Twenty-five years ago, Kevin Young was a standout Harvard College senior and a soon-to-be published poet. In a 1992 Harvard Crimson profile, Young mused about joining the literary establishment one day.
“Don’t we have to change the establishment?” wondered Young, a member of the legendary African-American poets’ group known as the Dark Room Collective. “Even if we all published in The New Yorker, would that be the point?”
That was then. In March, the 47-year-old Young was named poetry editor of The New Yorker. (Point taken, one might say.) It marked the latest career milestone for the poet, essayist, scholar, and editor, who formally took over the magazine job earlier this month.
Reached at his office at the New York Public Library’s Schomburg Center for Research in Black Culture, which he directs, Young called the New Yorker appointment a “big honor,” if not an ironic one.
“It’s really an exciting moment for American poetry, and I want to capture that in the magazine,” said Young, who will divide his time between editing, running the Schomburg Center, and pursuing his own writing projects.
This autumn is an unusually busy one for Young, who spent many of his formative years living and studying in Greater Boston — his mother, Azzie Young, has run the Mattapan Community Health Center for more than two decades.
Besides joining the magazine’s staff as its first black poetry editor, he is celebrating this month’s publication of his latest book, “Bunk: The Rise of Hoaxes, Humbug, Plagiarists, Phonies, Post-Facts, and Fake News.” A deeply researched look at the origins of American fakery and its homegrown hucksters, from P.T. Barnum to the actors of the present day, the book was long-listed for a 2017 National Book Award.
“Bunk” is Young’s second major work of nonfiction. His first, “The Grey Album: On the Blackness of Blackness,” won a 2012 PEN Open Book Award.
He has also published 10 volumes of poetry, edited eight others, held a tenured professorship at Emory University (whose poetry library he curated), and garnered numerous awards and honors, including a Guggenheim Fellowship and induction into the American Academy of Arts & Sciences.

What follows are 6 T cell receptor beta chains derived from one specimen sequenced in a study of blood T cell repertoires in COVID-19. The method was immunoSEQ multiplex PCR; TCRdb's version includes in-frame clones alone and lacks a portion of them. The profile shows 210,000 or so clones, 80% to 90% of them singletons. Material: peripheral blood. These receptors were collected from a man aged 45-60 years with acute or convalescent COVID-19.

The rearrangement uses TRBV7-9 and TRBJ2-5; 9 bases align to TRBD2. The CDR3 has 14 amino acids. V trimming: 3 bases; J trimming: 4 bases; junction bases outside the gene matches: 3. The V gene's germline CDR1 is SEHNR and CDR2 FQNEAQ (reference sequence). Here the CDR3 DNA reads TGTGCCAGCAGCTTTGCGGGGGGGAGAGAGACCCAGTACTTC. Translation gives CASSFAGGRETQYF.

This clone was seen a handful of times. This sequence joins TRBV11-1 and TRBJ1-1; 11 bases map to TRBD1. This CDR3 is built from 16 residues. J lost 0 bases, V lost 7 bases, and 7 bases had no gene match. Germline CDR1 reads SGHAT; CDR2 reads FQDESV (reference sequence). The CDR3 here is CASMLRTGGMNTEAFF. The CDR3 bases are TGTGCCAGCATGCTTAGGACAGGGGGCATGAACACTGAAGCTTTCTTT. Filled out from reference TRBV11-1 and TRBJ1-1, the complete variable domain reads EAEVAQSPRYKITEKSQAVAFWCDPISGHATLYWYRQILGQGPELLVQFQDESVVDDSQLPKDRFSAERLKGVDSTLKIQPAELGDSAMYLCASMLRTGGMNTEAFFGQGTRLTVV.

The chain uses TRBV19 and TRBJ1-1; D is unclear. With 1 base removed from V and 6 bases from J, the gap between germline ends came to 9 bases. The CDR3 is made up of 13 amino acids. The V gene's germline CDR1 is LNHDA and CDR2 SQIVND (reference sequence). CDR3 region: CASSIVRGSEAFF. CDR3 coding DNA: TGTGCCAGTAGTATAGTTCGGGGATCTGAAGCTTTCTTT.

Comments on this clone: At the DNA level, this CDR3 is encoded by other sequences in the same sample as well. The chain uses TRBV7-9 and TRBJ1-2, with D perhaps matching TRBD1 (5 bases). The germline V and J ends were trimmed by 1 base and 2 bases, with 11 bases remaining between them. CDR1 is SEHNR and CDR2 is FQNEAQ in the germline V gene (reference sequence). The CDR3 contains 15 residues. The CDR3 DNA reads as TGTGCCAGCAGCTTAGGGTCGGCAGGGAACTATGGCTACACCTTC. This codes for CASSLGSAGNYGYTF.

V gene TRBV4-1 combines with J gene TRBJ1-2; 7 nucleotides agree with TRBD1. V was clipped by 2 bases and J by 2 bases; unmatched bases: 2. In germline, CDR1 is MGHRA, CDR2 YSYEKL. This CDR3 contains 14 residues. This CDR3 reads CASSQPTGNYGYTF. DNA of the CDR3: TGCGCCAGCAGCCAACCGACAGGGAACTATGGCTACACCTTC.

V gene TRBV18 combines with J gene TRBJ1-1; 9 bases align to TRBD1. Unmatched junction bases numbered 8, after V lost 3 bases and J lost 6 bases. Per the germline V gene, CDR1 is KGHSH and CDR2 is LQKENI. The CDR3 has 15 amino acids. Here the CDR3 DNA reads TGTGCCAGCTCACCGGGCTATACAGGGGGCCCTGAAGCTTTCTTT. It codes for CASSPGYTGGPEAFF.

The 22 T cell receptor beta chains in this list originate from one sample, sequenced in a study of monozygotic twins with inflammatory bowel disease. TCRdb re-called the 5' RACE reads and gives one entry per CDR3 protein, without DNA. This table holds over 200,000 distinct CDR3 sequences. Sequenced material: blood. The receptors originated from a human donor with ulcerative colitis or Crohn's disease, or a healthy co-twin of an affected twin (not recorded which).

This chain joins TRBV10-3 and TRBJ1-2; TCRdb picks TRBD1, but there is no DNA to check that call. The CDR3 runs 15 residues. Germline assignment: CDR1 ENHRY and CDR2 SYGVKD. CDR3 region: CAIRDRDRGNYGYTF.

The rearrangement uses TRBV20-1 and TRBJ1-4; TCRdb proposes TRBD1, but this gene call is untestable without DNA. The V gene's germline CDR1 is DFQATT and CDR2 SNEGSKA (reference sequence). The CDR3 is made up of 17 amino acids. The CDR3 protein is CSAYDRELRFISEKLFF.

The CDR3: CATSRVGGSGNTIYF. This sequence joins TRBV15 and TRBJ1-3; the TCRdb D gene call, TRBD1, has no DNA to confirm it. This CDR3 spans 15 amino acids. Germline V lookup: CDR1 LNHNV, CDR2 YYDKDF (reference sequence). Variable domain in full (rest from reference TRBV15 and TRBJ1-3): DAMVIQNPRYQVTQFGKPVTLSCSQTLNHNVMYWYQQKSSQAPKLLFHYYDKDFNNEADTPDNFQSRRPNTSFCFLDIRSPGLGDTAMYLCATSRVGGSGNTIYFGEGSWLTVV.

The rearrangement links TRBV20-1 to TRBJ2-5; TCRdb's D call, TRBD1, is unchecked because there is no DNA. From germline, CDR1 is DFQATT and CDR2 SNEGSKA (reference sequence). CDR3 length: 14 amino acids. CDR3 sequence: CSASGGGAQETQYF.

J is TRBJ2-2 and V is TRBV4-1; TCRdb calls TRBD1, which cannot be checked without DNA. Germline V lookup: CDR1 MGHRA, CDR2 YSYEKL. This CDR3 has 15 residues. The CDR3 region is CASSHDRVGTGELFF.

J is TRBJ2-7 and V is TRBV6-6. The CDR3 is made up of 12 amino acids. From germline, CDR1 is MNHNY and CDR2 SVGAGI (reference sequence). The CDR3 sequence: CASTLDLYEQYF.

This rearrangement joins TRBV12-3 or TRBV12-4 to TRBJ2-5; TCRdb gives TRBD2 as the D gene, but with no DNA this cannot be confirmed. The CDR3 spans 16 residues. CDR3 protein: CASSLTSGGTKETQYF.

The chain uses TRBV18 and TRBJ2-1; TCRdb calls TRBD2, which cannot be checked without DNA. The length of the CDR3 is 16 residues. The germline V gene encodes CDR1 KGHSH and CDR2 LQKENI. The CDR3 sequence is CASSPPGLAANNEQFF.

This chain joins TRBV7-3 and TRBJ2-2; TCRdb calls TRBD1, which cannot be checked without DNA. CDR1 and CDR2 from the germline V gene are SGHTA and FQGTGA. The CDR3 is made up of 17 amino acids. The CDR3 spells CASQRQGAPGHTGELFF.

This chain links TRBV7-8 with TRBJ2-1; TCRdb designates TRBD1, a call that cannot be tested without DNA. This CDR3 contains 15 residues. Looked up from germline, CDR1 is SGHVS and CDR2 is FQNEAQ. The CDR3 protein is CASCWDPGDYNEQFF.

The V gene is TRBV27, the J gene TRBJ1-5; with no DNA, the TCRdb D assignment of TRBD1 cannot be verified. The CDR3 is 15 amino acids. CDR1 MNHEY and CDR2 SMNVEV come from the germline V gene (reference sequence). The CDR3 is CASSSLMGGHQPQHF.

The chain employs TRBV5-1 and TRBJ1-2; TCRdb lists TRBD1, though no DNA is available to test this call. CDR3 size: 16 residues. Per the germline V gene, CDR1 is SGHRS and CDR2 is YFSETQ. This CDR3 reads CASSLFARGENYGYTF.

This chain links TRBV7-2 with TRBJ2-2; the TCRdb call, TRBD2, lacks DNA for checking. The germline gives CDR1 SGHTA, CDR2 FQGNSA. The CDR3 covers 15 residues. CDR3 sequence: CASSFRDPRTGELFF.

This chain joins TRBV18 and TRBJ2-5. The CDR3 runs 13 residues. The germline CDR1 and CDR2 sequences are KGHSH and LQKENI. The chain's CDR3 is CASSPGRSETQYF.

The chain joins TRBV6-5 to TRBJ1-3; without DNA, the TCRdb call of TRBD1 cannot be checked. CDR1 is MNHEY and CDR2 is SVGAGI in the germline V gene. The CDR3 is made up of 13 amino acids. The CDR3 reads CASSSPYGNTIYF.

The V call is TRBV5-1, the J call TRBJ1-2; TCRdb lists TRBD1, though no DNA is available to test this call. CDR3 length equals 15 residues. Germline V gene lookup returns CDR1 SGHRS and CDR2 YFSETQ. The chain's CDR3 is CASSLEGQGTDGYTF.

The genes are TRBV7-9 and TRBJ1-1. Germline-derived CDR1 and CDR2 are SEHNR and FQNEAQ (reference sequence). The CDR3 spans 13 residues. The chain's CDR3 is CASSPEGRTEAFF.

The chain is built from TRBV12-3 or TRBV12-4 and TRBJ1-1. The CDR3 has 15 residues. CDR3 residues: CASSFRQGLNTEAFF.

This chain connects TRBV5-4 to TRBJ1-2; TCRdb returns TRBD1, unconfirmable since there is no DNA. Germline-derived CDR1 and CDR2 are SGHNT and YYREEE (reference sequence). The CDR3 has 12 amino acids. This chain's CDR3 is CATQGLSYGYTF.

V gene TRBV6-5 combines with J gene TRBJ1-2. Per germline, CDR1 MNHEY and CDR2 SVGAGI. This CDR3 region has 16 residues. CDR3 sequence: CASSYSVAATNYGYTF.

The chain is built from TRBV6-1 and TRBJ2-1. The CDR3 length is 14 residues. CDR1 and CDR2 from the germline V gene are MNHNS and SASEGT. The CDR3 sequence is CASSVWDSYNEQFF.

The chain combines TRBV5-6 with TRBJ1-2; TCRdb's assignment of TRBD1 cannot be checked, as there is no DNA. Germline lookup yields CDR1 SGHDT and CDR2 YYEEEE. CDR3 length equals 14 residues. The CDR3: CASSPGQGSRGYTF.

In addition, he has taught at, and strongly supports, Cave Canem, a Brooklyn literary support organization for African-American poets, which along with its precursor, Cambridge’s Dark Room Collective, helped spark the current renaissance in black poetry that includes such writers as Pulitzer winner Tracy K. Smith, MacArthur Fellow Claudia Rankine, former US poet laureate Natasha Trethewey, Young, and others.
Young’s resume made him an outstanding choice to succeed poetry editor Paul Muldoon, according to New Yorker editor David Remnick.
“I didn’t hire Kevin as a symbol,” says Remnick. “I hired him because he’s a fantastic poet; he knows how to run something; and, by reading [poetry] anthologies he’s edited, I knew he has very broad and catholic tastes. In order to do this job, you can’t just publish the same half-dozen poets over and over.”
As Remnick notes, his magazine receives hundreds of poetry submissions weekly, only a tiny fraction of which get published. It is also one of the few general-circulation periodicals that still publishes serious poetry, period. With the editor’s job, therefore, comes an obligation to showcase new talent alongside established stars such as Jorie Graham or Frank Bidart.
Young’s connections to the magazine run deep. He first published in its pages in 1999 and, as a child growing up mostly in the Midwest, he devoured “The New Yorker Anthology of Poetry,” captivated by poets as diverse as Langston Hughes, Emily Dickinson, and James Dickey.
His parents operated in a different world professionally, however. His father, Paul Young, was an ophthalmologist with a degree from Tufts Medical School. (He died in a 2004 hunting accident.) His mother is a PhD chemist who earned a master’s degree from the John F. Kennedy School of Government. Since 1996, she has run the Mattapan Community Health Center, which under her leadership opened a sparkling $34 million facility in 2012.